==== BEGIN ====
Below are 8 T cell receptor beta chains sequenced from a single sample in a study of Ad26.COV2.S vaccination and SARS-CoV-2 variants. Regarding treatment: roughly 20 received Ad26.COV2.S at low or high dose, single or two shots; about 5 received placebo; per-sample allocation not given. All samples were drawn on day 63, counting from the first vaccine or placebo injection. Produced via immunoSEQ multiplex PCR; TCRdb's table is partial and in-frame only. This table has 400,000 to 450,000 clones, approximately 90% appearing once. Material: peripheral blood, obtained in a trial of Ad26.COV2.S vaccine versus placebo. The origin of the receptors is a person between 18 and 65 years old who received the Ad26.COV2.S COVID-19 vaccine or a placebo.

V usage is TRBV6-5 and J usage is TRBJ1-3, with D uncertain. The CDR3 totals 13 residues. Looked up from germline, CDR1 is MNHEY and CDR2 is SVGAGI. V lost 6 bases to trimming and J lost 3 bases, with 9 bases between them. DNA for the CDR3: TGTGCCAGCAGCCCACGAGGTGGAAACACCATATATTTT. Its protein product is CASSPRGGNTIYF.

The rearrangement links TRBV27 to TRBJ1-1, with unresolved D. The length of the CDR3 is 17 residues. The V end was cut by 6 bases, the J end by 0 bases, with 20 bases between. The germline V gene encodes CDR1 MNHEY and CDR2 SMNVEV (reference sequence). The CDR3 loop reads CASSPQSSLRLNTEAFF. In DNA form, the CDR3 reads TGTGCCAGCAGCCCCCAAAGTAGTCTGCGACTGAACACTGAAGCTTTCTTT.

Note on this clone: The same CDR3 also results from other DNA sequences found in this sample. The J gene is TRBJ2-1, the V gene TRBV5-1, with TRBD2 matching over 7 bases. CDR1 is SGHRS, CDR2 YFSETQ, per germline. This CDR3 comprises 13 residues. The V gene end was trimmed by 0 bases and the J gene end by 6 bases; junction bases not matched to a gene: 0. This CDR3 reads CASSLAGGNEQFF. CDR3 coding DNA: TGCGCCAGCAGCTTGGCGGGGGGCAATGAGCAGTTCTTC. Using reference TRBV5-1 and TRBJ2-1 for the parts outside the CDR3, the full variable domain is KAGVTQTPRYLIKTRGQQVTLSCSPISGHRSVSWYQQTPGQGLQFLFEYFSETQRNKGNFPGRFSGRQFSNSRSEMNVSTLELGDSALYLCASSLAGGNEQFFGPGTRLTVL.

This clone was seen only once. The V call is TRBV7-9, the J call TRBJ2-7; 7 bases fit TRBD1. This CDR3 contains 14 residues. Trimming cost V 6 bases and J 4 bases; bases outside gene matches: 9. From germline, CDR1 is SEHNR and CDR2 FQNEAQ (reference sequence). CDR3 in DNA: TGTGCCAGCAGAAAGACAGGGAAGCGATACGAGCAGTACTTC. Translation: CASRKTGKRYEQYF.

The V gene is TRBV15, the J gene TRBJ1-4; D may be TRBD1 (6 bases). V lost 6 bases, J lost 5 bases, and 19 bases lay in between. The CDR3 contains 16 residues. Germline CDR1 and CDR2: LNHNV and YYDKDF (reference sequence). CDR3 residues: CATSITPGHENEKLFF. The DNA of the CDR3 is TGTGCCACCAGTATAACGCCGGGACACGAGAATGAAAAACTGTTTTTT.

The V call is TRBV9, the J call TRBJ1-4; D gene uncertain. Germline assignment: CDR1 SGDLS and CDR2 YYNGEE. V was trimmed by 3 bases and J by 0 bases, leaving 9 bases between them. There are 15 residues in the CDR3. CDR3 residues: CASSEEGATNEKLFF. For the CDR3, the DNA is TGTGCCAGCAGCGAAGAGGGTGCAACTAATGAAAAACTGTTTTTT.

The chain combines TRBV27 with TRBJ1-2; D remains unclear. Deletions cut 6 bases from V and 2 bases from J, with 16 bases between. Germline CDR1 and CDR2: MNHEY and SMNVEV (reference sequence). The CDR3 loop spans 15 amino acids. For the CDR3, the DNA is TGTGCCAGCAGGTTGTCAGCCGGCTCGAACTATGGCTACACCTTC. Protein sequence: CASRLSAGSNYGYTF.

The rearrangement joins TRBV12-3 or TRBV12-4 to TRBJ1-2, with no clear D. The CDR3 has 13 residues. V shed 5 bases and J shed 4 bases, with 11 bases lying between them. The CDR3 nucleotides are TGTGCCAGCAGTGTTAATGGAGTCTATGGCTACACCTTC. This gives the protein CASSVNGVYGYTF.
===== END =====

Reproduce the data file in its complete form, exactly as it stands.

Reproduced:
Below are 8 T cell receptor beta chains sequenced from a single sample in a study of Ad26.COV2.S vaccination and SARS-CoV-2 variants. Regarding treatment: roughly 20 received Ad26.COV2.S at low or high dose, single or two shots; about 5 received placebo; per-sample allocation not given. All samples were drawn on day 63, counting from the first vaccine or placebo injection. Produced via immunoSEQ multiplex PCR; TCRdb's table is partial and in-frame only. This table has 400,000 to 450,000 clones, approximately 90% appearing once. Material: peripheral blood, obtained in a trial of Ad26.COV2.S vaccine versus placebo. The origin of the receptors is a person between 18 and 65 years old who received the Ad26.COV2.S COVID-19 vaccine or a placebo.

V usage is TRBV6-5 and J usage is TRBJ1-3, with D uncertain. The CDR3 totals 13 residues. Looked up from germline, CDR1 is MNHEY and CDR2 is SVGAGI. V lost 6 bases to trimming and J lost 3 bases, with 9 bases between them. DNA for the CDR3: TGTGCCAGCAGCCCACGAGGTGGAAACACCATATATTTT. Its protein product is CASSPRGGNTIYF.

The rearrangement links TRBV27 to TRBJ1-1, with unresolved D. The length of the CDR3 is 17 residues. The V end was cut by 6 bases, the J end by 0 bases, with 20 bases between. The germline V gene encodes CDR1 MNHEY and CDR2 SMNVEV (reference sequence). The CDR3 loop reads CASSPQSSLRLNTEAFF. In DNA form, the CDR3 reads TGTGCCAGCAGCCCCCAAAGTAGTCTGCGACTGAACACTGAAGCTTTCTTT.

Note on this clone: The same CDR3 also results from other DNA sequences found in this sample. The J gene is TRBJ2-1, the V gene TRBV5-1, with TRBD2 matching over 7 bases. CDR1 is SGHRS, CDR2 YFSETQ, per germline. This CDR3 comprises 13 residues. The V gene end was trimmed by 0 bases and the J gene end by 6 bases; junction bases not matched to a gene: 0. This CDR3 reads CASSLAGGNEQFF. CDR3 coding DNA: TGCGCCAGCAGCTTGGCGGGGGGCAATGAGCAGTTCTTC. Using reference TRBV5-1 and TRBJ2-1 for the parts outside the CDR3, the full variable domain is KAGVTQTPRYLIKTRGQQVTLSCSPISGHRSVSWYQQTPGQGLQFLFEYFSETQRNKGNFPGRFSGRQFSNSRSEMNVSTLELGDSALYLCASSLAGGNEQFFGPGTRLTVL.

This clone was seen only once. The V call is TRBV7-9, the J call TRBJ2-7; 7 bases fit TRBD1. This CDR3 contains 14 residues. Trimming cost V 6 bases and J 4 bases; bases outside gene matches: 9. From germline, CDR1 is SEHNR and CDR2 FQNEAQ (reference sequence). CDR3 in DNA: TGTGCCAGCAGAAAGACAGGGAAGCGATACGAGCAGTACTTC. Translation: CASRKTGKRYEQYF.

The V gene is TRBV15, the J gene TRBJ1-4; D may be TRBD1 (6 bases). V lost 6 bases, J lost 5 bases, and 19 bases lay in between. The CDR3 contains 16 residues. Germline CDR1 and CDR2: LNHNV and YYDKDF (reference sequence). CDR3 residues: CATSITPGHENEKLFF. The DNA of the CDR3 is TGTGCCACCAGTATAACGCCGGGACACGAGAATGAAAAACTGTTTTTT.

The V call is TRBV9, the J call TRBJ1-4; D gene uncertain. Germline assignment: CDR1 SGDLS and CDR2 YYNGEE. V was trimmed by 3 bases and J by 0 bases, leaving 9 bases between them. There are 15 residues in the CDR3. CDR3 residues: CASSEEGATNEKLFF. For the CDR3, the DNA is TGTGCCAGCAGCGAAGAGGGTGCAACTAATGAAAAACTGTTTTTT.

The chain combines TRBV27 with TRBJ1-2; D remains unclear. Deletions cut 6 bases from V and 2 bases from J, with 16 bases between. Germline CDR1 and CDR2: MNHEY and SMNVEV (reference sequence). The CDR3 loop spans 15 amino acids. For the CDR3, the DNA is TGTGCCAGCAGGTTGTCAGCCGGCTCGAACTATGGCTACACCTTC. Protein sequence: CASRLSAGSNYGYTF.

The rearrangement joins TRBV12-3 or TRBV12-4 to TRBJ1-2, with no clear D. The CDR3 has 13 residues. V shed 5 bases and J shed 4 bases, with 11 bases lying between them. The CDR3 nucleotides are TGTGCCAGCAGTGTTAATGGAGTCTATGGCTACACCTTC. This gives the protein CASSVNGVYGYTF.